by Michael S. Kaplan, published on 2011/08/03 14:01 +00:00, original URI: http://blogs.msdn.com/b/michkap/archive/2011/08/03/10192416.aspx
After The only way to be impressed by Microsoft is to ignore calendars and The "Thai Buddhist" calendar isn't, not to mention the myriad of blogs they point to, it becomes obvious that I'm not a fan of calendar support on Windows.
It's architecturally unsound.
Yet one of the most common questions I get about calendars is:
Why are you limited in what calendars you can select by the current user locale?
Even over in Office people ask me about this one.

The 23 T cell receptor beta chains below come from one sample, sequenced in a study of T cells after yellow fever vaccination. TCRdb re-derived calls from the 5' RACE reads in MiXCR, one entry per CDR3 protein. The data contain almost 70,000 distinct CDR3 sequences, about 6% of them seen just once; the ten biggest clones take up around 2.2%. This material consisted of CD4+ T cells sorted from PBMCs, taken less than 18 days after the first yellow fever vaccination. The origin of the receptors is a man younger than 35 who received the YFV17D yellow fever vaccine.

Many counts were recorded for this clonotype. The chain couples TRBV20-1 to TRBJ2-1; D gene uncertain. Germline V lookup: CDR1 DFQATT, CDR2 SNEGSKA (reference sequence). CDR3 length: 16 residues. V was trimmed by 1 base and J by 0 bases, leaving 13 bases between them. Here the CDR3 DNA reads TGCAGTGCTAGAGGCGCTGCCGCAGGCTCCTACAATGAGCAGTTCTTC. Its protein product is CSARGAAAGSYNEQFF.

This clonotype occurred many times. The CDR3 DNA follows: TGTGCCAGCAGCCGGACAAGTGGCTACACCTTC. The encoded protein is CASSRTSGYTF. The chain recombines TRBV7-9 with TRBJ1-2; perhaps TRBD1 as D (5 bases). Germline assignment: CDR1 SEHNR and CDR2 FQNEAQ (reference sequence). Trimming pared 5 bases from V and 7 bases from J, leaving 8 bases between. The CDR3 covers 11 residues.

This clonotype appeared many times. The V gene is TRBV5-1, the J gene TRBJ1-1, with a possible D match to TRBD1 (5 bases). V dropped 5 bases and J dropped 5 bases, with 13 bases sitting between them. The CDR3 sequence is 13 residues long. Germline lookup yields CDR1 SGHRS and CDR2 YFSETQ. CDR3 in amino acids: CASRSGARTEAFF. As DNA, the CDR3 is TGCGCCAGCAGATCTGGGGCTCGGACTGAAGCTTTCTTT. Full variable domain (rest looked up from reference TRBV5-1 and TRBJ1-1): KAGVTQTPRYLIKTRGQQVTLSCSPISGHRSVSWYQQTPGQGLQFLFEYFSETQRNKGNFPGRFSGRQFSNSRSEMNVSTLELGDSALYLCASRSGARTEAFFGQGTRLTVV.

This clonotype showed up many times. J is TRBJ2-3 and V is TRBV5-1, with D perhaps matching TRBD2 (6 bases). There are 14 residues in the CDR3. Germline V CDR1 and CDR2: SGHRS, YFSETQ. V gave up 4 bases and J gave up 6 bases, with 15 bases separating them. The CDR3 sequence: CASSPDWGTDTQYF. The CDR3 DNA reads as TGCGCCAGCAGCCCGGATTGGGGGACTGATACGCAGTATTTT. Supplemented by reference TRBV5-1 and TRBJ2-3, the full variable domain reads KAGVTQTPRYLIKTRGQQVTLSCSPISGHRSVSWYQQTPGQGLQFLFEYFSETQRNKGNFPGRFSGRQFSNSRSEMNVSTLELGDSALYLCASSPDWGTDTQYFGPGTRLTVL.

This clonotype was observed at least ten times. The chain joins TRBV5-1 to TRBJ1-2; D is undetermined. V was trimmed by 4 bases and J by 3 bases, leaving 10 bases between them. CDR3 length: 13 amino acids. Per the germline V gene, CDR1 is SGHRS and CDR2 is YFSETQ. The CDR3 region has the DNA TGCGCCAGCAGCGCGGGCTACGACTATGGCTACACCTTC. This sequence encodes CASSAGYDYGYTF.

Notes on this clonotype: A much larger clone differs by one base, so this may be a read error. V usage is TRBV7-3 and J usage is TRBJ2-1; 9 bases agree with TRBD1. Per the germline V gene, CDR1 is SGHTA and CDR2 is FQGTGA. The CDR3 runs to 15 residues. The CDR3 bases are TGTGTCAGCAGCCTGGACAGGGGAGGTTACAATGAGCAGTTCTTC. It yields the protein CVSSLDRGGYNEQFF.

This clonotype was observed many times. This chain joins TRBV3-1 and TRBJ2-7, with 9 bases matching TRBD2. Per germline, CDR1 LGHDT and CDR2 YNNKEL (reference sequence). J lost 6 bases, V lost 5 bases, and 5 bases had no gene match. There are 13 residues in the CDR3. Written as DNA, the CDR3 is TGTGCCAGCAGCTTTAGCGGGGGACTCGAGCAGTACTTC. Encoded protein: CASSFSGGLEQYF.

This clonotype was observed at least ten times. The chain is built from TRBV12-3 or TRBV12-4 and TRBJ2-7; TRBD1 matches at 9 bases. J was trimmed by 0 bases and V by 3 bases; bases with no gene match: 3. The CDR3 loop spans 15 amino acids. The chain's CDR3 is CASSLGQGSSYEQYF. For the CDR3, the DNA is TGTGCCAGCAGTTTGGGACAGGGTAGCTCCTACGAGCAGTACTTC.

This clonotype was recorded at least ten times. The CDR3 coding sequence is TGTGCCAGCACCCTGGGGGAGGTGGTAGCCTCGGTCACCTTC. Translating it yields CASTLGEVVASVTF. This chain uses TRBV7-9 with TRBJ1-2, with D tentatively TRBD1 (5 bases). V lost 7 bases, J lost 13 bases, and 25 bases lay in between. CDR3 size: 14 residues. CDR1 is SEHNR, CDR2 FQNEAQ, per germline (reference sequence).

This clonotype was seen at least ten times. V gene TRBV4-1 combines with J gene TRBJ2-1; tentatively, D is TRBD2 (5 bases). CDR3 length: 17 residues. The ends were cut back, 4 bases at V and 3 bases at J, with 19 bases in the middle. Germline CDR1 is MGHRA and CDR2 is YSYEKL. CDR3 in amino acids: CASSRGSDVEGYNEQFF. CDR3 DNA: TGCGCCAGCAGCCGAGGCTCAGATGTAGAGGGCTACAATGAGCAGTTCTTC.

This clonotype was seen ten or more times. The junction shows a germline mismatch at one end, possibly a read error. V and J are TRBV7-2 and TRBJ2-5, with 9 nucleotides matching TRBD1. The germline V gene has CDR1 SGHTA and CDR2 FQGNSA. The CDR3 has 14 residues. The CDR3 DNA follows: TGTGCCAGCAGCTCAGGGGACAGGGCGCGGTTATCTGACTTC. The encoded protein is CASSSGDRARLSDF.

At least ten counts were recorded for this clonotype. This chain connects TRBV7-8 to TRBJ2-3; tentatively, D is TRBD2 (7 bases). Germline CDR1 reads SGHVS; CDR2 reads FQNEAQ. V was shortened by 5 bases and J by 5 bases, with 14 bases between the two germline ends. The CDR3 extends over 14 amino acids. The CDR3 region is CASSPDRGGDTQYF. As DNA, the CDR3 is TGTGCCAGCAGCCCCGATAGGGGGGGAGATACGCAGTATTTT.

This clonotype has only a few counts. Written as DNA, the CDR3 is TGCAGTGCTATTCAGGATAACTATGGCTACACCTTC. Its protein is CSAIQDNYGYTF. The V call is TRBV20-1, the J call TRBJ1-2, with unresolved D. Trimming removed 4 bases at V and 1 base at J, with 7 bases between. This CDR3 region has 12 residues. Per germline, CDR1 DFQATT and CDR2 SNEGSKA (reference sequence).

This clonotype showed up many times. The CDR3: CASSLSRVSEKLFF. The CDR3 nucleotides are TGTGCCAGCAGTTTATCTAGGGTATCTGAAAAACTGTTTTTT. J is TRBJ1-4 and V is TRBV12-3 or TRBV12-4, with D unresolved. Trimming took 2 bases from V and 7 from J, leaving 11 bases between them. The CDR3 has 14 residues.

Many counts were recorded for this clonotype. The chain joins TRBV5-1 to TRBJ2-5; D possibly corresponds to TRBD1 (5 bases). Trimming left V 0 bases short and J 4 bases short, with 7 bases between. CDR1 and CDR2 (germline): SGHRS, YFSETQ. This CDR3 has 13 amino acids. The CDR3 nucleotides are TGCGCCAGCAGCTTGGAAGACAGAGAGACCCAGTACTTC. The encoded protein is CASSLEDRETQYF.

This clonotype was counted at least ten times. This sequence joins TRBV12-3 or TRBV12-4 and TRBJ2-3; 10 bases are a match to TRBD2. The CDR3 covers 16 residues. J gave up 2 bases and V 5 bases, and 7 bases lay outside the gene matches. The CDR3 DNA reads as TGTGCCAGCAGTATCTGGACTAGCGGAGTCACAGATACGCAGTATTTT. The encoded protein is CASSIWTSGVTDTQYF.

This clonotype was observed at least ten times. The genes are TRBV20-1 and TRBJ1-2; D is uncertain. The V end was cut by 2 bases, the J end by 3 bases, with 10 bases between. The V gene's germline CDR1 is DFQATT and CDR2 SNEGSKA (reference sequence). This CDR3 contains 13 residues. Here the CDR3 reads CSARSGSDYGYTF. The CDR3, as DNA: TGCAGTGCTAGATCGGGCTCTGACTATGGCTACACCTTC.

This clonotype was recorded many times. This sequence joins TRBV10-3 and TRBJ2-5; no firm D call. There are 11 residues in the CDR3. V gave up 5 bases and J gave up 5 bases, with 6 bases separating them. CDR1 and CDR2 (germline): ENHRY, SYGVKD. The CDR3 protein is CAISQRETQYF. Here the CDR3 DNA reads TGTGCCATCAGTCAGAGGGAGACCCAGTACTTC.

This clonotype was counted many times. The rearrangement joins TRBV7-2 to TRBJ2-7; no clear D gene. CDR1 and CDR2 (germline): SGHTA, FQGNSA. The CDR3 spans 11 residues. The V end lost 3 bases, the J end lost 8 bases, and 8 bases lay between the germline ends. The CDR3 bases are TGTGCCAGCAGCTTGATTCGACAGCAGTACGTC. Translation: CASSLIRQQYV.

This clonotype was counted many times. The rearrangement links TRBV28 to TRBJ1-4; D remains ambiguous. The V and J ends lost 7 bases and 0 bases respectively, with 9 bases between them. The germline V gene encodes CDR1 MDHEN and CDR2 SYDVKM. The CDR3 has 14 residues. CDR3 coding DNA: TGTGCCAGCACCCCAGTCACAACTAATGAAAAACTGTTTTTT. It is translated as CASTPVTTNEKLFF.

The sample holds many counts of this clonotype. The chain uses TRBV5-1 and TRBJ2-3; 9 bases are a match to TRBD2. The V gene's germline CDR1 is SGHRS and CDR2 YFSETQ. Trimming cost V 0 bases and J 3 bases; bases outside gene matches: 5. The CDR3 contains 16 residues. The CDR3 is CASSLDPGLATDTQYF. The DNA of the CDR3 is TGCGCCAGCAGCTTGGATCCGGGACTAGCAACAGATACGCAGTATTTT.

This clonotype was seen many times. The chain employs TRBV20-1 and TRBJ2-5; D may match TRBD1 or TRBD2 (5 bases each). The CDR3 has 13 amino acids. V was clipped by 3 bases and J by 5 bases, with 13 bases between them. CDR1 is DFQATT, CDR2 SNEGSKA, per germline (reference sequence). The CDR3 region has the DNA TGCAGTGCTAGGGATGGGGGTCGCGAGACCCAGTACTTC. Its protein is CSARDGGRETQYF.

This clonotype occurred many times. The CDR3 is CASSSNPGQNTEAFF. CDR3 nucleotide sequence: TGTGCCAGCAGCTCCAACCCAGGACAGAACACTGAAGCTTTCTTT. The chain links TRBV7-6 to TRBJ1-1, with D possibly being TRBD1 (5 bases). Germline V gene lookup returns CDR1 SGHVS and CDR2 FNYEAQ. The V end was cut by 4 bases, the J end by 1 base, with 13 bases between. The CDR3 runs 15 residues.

After all, they support the notion of letting you pick whatever calendar you want, even if doesn't make sense.
"Why can't we?" they ask.
For me, the answer is in the question.
And it has a lot to do with what I think are some philosophical differences between Windows and Office when it comes to International support.
I mean, they need to solve a problem, a hard problem. Like (for example) holiday support. Or address formats.
They build something buggy and incomplete, rife with issues. And they ask us to take it on -- "with their data as a starting point, since that should make it easier!"
Only it doesn't -- because there are complicated issues underneath that make it harder to get things to work right.
Issues that they ignore....
And really that's not our style -- we'd rather do it right!
I mean, what's the point in doing it wrong, anyway?
We don't do that sort of thing!
Well, except for calendars, that is....
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